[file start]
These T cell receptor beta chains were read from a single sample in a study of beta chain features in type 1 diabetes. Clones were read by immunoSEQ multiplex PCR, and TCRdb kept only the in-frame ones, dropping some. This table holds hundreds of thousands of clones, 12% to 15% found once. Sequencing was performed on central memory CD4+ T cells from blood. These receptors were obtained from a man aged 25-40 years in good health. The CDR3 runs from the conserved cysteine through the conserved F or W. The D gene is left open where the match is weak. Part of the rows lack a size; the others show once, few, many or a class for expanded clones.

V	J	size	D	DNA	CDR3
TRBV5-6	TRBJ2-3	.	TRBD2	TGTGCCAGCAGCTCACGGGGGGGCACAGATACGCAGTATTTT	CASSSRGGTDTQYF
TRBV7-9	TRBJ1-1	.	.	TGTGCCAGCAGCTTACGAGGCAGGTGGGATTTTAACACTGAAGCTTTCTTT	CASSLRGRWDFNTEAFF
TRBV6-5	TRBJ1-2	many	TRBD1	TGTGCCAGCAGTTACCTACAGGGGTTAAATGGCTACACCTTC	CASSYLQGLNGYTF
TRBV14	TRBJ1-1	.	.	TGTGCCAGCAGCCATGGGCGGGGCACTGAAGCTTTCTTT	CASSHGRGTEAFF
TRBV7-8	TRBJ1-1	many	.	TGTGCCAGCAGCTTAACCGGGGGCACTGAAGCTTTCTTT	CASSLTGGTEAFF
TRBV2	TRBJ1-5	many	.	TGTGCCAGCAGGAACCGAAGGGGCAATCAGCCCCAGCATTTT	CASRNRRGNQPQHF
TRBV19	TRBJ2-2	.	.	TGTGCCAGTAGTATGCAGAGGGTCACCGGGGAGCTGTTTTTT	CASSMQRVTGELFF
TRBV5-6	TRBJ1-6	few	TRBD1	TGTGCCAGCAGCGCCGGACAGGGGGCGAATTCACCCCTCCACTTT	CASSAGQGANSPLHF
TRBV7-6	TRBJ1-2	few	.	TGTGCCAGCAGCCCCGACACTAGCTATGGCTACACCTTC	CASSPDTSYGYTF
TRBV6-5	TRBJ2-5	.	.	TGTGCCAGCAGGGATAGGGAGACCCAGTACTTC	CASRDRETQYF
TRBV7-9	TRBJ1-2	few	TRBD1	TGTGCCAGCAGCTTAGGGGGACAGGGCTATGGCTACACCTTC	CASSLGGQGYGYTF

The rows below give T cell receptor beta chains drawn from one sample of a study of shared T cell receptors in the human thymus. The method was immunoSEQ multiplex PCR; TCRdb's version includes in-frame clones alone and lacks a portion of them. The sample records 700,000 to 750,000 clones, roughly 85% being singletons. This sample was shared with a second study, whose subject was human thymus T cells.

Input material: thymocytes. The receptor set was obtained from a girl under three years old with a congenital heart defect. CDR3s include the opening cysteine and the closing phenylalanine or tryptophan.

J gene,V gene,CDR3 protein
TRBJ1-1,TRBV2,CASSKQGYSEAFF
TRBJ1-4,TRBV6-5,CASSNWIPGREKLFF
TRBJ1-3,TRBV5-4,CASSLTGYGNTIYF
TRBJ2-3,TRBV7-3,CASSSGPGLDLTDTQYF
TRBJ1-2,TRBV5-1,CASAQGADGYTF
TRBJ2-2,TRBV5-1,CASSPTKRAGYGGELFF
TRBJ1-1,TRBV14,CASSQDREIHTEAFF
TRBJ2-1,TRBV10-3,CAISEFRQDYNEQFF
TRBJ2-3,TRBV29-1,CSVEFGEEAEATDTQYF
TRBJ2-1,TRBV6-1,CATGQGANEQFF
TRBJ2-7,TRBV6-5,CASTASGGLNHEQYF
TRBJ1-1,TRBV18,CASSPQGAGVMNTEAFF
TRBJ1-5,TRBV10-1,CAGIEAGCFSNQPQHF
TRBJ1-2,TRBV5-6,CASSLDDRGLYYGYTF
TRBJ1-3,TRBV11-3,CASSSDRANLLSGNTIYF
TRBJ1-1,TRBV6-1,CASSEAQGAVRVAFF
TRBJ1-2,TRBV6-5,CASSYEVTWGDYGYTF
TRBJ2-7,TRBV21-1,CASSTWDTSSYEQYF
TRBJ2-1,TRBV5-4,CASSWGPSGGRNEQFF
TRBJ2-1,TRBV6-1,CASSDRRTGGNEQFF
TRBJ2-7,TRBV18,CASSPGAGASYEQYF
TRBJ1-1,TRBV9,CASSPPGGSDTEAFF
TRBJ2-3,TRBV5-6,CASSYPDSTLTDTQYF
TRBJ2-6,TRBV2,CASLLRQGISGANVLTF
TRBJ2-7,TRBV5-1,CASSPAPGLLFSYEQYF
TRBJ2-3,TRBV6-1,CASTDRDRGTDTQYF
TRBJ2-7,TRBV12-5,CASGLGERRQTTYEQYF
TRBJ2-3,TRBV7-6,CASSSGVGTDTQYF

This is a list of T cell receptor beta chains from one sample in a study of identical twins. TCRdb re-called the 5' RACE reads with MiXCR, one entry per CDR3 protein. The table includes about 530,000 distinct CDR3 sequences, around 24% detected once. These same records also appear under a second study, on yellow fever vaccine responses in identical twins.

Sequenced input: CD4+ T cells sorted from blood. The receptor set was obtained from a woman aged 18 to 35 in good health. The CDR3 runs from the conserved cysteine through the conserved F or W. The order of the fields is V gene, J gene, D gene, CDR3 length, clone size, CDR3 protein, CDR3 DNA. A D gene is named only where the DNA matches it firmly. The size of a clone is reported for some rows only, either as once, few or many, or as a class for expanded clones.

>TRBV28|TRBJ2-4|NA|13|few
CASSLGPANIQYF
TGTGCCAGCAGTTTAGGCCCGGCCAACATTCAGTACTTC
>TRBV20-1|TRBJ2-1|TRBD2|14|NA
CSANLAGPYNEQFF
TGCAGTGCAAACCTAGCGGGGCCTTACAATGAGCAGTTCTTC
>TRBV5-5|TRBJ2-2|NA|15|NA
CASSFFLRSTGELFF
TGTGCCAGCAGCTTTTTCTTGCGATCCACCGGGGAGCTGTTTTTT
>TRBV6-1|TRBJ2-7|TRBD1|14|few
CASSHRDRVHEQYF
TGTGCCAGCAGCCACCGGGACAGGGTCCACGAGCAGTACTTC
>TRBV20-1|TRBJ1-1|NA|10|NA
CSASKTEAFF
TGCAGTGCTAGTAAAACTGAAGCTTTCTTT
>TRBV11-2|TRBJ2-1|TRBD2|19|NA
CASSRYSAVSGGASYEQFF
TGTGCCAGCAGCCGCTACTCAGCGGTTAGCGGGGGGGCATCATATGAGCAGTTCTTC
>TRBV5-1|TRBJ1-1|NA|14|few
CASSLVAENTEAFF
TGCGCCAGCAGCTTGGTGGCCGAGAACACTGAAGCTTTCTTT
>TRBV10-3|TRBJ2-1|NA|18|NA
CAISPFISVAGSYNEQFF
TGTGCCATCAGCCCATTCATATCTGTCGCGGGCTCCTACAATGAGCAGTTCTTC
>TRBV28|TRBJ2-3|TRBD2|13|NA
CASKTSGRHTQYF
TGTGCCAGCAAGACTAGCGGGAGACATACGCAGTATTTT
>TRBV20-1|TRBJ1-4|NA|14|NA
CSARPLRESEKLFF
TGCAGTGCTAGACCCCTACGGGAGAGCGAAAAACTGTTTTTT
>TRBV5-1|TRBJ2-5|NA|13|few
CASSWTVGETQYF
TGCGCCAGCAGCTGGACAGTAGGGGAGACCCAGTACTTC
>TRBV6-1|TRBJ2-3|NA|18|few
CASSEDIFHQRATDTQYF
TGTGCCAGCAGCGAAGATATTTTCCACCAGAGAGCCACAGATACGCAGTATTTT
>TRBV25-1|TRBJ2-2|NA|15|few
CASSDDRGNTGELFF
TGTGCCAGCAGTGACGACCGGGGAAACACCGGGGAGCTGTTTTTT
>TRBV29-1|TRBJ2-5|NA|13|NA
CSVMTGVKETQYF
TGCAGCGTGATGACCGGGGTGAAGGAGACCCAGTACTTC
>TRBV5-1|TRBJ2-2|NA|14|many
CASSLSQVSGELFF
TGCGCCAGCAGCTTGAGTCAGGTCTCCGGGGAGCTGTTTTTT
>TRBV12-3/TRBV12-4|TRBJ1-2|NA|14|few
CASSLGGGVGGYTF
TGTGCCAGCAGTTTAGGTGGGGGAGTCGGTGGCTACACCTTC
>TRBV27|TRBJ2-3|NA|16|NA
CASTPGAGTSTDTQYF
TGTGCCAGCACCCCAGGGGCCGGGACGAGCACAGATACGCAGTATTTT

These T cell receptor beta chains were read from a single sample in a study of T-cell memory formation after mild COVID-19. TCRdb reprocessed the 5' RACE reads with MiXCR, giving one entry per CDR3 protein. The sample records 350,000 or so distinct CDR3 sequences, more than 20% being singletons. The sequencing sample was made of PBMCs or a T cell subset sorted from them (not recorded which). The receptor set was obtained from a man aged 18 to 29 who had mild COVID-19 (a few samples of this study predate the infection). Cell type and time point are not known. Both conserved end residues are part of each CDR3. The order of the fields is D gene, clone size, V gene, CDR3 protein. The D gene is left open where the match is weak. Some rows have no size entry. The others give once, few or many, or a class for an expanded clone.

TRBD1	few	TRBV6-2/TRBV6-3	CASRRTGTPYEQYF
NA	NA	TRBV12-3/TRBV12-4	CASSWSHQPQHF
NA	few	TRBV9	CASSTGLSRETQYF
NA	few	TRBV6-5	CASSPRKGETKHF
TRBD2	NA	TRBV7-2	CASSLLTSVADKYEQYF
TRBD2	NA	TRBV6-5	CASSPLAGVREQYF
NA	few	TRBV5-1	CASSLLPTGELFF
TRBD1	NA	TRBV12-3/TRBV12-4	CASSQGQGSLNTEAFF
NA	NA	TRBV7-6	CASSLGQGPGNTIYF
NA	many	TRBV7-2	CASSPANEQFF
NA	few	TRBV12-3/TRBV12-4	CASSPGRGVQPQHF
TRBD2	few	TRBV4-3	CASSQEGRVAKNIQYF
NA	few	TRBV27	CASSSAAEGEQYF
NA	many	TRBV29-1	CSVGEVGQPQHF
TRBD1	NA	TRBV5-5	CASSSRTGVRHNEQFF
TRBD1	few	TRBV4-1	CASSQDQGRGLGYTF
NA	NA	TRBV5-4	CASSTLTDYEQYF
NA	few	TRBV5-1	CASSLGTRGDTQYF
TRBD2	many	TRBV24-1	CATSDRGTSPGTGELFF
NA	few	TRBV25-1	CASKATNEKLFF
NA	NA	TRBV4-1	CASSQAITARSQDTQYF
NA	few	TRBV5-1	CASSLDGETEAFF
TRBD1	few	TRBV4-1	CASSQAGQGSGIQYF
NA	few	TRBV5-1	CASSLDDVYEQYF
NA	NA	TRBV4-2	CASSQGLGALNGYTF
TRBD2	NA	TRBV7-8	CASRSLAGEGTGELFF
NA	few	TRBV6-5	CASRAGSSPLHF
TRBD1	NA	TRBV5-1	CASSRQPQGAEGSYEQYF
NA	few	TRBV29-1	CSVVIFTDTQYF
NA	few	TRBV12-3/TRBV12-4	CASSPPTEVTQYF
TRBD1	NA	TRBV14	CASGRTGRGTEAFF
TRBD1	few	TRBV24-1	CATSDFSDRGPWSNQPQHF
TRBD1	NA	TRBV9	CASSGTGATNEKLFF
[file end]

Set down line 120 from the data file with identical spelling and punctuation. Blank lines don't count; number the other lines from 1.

NA	few	TRBV5-1	CASSLDGETEAFF